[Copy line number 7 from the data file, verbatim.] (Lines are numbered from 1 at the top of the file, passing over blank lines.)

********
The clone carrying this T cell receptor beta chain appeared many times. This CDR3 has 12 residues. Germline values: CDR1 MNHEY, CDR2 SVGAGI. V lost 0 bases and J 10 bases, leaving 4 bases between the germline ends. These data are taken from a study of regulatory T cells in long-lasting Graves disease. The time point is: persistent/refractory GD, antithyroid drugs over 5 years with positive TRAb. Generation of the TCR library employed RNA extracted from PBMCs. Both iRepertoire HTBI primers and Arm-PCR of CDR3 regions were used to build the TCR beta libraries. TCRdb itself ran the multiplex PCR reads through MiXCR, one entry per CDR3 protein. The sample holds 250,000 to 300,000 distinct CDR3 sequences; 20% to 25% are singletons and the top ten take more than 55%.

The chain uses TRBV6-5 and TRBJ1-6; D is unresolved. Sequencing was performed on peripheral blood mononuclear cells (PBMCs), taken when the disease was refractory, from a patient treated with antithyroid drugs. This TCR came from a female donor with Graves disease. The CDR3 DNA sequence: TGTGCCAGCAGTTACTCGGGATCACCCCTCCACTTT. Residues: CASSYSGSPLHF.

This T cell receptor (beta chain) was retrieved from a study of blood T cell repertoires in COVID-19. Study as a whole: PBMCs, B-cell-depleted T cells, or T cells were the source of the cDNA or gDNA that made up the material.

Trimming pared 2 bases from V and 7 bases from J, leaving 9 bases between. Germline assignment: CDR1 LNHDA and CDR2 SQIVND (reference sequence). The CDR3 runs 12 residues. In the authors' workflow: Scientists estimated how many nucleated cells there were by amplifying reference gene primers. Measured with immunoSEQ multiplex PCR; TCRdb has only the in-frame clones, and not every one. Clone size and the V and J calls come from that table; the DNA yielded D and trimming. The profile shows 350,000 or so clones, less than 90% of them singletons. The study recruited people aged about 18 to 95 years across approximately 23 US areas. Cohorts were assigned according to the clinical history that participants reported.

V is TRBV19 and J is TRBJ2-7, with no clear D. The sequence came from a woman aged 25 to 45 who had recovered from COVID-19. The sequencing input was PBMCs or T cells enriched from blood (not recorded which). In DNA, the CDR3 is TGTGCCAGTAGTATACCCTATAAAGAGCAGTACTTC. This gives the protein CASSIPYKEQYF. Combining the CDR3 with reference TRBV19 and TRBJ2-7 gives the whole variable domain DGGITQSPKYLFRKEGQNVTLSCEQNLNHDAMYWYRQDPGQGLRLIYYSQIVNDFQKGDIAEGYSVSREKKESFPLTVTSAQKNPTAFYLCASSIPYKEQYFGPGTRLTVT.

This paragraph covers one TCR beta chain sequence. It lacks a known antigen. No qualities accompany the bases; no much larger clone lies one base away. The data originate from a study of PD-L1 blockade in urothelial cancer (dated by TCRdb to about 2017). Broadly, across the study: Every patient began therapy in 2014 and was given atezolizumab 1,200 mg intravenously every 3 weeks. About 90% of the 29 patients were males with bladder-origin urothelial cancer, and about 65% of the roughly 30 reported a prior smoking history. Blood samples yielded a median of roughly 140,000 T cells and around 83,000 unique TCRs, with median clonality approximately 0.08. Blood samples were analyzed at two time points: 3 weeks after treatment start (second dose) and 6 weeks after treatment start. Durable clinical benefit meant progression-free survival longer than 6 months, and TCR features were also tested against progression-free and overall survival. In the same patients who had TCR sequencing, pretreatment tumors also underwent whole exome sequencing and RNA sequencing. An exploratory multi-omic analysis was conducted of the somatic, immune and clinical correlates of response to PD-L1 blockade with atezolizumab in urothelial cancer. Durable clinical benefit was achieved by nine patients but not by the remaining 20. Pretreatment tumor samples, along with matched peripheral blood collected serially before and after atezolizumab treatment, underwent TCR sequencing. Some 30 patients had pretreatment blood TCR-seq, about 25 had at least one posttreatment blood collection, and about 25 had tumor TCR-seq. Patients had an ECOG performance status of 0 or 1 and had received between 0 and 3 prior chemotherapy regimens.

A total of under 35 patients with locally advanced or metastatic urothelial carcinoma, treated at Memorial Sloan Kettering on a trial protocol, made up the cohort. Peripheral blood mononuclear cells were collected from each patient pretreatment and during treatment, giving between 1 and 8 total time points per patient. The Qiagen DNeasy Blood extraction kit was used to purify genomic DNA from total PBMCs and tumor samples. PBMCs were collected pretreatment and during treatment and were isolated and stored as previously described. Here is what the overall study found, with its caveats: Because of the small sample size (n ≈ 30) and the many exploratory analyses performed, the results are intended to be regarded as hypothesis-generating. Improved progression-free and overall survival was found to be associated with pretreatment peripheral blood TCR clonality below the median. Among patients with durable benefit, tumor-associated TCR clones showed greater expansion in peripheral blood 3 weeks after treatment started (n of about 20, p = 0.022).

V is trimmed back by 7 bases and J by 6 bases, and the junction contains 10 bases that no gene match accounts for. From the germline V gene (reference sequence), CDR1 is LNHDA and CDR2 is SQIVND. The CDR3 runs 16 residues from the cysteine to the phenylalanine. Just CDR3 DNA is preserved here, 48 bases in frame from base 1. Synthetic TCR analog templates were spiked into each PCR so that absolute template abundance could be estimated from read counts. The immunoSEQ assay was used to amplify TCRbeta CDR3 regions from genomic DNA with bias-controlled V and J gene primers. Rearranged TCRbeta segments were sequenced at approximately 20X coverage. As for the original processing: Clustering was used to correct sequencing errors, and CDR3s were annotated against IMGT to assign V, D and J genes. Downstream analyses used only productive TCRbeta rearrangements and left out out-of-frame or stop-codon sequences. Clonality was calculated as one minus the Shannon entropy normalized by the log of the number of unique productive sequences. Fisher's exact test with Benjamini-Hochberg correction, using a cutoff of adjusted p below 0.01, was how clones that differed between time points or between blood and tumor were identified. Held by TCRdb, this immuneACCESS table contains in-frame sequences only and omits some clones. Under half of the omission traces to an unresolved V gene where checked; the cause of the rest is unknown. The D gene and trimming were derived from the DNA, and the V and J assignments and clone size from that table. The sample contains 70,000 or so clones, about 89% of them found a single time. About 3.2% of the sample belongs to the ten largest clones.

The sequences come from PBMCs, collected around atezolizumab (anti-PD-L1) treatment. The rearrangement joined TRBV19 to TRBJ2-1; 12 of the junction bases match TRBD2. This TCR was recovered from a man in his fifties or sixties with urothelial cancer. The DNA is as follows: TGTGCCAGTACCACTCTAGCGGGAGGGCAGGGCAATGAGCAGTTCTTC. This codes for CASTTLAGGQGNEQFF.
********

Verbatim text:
A total of under 35 patients with locally advanced or metastatic urothelial carcinoma, treated at Memorial Sloan Kettering on a trial protocol, made up the cohort. Peripheral blood mononuclear cells were collected from each patient pretreatment and during treatment, giving between 1 and 8 total time points per patient. The Qiagen DNeasy Blood extraction kit was used to purify genomic DNA from total PBMCs and tumor samples. PBMCs were collected pretreatment and during treatment and were isolated and stored as previously described. Here is what the overall study found, with its caveats: Because of the small sample size (n ≈ 30) and the many exploratory analyses performed, the results are intended to be regarded as hypothesis-generating. Improved progression-free and overall survival was found to be associated with pretreatment peripheral blood TCR clonality below the median. Among patients with durable benefit, tumor-associated TCR clones showed greater expansion in peripheral blood 3 weeks after treatment started (n of about 20, p = 0.022).